Episode 1: Introduction to The Art of World Building Podcast
Listen as host Randy Ellefson explains the vision for The Art of World Building Podcast and what you can expect from the series and each episode. He’ll also be introducing himself and briefly talking about his thirty years of world building experience. Some caveats and definitions are also covered. This is a good primer that no listener should skip.
In This Episode You’ll Learn:
- What world building is and isn’t in this series
- Who Randy Ellefson and what his world building experience is
- Which terms we’ll be using throughout the series
- How to access additional valuable resources
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Episode 1 Transcript
Hello and welcome to The Art of World Building Podcast, episode number one. Today’s topic is an overview of the podcast and what you can expect. This podcast is based on my three-volume series of books called The Art of World Building. While I won’t be reading from the text, I’ll be covering portions of the same material. And I’ll also be introducing myself and my world building experience.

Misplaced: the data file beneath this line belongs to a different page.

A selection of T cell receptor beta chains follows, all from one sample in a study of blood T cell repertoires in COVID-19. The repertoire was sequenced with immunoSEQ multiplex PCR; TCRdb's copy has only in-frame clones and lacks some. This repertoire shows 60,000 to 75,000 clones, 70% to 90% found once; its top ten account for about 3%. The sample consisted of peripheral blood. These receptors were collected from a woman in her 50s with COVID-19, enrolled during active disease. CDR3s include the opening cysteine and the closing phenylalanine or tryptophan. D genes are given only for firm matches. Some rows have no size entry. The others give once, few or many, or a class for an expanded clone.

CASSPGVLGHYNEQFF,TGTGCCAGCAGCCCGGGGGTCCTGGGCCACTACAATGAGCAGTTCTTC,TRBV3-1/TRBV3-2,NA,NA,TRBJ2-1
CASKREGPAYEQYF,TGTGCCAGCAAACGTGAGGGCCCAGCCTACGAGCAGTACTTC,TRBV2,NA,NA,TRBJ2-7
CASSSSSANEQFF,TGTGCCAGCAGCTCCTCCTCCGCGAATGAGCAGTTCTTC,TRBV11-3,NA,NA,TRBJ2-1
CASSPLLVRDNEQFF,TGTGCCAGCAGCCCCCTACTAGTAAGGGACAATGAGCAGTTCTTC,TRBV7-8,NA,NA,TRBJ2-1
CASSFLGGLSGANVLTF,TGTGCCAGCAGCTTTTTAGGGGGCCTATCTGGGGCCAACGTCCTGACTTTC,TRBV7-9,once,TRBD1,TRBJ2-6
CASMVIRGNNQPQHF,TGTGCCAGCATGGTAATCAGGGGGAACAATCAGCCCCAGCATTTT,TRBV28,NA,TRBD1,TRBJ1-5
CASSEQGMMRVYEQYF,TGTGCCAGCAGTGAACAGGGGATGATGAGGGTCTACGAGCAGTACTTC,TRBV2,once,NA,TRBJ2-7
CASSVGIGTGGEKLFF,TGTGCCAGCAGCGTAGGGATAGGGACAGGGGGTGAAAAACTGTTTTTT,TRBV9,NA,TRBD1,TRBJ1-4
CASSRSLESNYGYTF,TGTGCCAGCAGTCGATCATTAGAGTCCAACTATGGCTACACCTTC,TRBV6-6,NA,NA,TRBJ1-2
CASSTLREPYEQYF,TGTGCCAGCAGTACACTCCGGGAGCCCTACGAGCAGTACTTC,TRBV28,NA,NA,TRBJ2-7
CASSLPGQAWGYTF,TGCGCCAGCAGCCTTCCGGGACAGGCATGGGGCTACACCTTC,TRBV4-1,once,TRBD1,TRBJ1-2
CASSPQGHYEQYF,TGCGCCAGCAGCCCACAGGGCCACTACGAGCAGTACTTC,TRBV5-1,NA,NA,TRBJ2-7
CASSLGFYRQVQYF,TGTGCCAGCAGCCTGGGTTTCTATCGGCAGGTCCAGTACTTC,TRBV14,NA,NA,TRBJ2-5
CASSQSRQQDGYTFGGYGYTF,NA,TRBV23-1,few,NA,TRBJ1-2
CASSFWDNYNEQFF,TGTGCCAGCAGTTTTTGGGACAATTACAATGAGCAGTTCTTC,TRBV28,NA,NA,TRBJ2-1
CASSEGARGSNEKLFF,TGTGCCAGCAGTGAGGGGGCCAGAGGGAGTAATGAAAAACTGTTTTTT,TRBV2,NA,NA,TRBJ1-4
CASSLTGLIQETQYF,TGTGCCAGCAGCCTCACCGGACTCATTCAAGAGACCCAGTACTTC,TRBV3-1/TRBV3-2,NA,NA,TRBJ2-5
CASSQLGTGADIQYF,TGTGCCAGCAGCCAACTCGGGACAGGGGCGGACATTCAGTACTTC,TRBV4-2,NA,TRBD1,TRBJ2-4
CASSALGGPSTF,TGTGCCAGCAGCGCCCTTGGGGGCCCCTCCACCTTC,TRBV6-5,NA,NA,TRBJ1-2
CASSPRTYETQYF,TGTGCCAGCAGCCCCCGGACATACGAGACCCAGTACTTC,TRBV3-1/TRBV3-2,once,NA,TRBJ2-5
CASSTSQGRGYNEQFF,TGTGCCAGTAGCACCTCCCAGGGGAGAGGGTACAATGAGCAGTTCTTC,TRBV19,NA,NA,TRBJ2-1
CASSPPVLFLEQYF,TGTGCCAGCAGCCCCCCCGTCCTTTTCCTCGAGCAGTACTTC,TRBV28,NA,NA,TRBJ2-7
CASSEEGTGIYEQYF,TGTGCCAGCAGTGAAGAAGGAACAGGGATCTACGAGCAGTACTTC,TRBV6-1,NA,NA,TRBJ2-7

Do you want practical advice on how to build better worlds faster and have more fun doing it? The Art of World Building book series, website, blog, and podcast will make your worlds beat the competition. This is your host, Randy Ellefson, and I have 30 years of world building advice, tips, and tricks to share. Follow along now at artofworldbuilding.com.